A Short Review of the Zoo

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I can’t figure why people take pictures of the animals at the zoo, but here I am, doing it. It’s a bloodsport competing for the best spot to snap a picture. Here’s a grainy zoomed-in picture of an elephant’s butt, taken from from Elephant Yard Overlook A. I’m sure future great-grandchildren of mine flipping through the family heirloom photo album will honor this picture most of all. Your welcome.

Going to the zoo with a two-year-old isn’t exactly a relaxing stroll. It’s more like a struggle to walk forty feet while the child alternates between melting down and pointing out every water/sewer pipe lid. Then you make it to the panda, consider murdering every fucker blocking your kid’s view, and spend 10 dollars on the kid’s lunch that comes with only two chicken nuggets. Not that it matters — he will throw 75% of the chicken on the ground. A bird roughly the size of the nugget will swoop in and fly off with it, and that will be the closest to wild life that you get. The kid will pass out, you eat a slightly stale soft pretzel that still tastes amazing because it was eaten in silence, and you make it to the kids farm. The cow moos at your kid, your kid moos back. It’s beautiful and zen and makes whatever was previously endured worth it.

That, and the picture of the elephant butt. So worth it.

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8 responses to “A Short Review of the Zoo

  1. Sincere question from someone who has worked at a zoo but never had children: I have observed that two year olds are usually more excited by the sparrows on the ground than the panda in the exhibit. Which makes perfect sense because A, they are closer and easier to see, and B, a two year old has no idea that a panda is rarer than a sparrow. So why do people bring two year olds to the zoo, when it’s obviously a really big production compared to staying home and looking at sparrows? Is it, as I suspect, because actually the adults are the ones who want to see the panda and it would seem totally weird to hire a babysitter so you can go to the zoo?

    • That’s true for younger, but by two they do start understanding some things are better than others, some things are more fun, some things taste better, etc. Planes are way more exciting than cars and pandas are way more exciting than birds. It’s also why this age is a nightmare. Last year when we took him places, it was for us to have fun. This year it’s for him to have fun,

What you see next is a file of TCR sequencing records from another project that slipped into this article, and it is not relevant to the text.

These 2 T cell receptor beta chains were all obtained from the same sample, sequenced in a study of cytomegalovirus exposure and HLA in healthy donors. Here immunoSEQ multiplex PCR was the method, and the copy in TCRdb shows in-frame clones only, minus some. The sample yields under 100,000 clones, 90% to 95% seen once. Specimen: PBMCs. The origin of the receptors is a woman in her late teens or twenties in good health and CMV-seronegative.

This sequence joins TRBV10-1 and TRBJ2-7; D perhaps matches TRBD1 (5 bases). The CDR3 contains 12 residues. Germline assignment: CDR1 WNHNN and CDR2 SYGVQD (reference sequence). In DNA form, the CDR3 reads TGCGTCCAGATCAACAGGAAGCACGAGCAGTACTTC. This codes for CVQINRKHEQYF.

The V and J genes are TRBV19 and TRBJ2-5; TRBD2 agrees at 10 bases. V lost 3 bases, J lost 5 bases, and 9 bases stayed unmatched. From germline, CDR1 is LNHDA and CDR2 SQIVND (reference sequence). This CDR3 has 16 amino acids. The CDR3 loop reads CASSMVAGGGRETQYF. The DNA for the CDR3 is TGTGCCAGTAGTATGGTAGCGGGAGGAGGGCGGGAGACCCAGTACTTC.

2. This is so much like the day I’ve just had, saw one little girl pulling her mum around the lemur walk like it was a race to the end. Think it’s more for us adults – me and my friend went today with no younger siblings and did everything the kids were doing!

    https://therealuniversitylife.wordpress.com/2016/04/17/that-home-town-feeling/

  3. Yeah zoos are fun for adults. We live right by the san diego zoo and got married there. We have no kids and there were no kids at the wedding, but everyone had a great time. But I think it’s good for kids to get exposed to the animals at the zoo. They learn about them and are more likely to want to work to protect them when they’ve seen them in person.

  4. Mental note: move back to US. Open up a “kids zoo.” Buy nothing but stale bread and peanuts. Sit back and watch as the millions roll in as kids flock from all around to see the pigeons and squirrels.

  5. I hate to be “that guy”, but you used the wrong “your”.

    Enjoying stuff like this, makes me think of the way my folks enjoyed taking me to the zoo and watching my reactions (remember when you could still ride some animals? I guess it’s OK they don’t chain them up to those turnstiles anymore, but how else would I know what it’s like to ride a camel?) and how we still enjoy doing the same thing with our kids on down for who knows how long we’ll still have things like zoos, or themeparks, ball games, museums, or circuses to share with kids.

    Having said that, the zoo’s a great place to go for a walk or people watching too, when you don’t have the kids in tow.

  6. #1CabDriverInIowaCity

    Taking the two year old o the zoo is nothing compared with the zoo he will bring home as a teenager.

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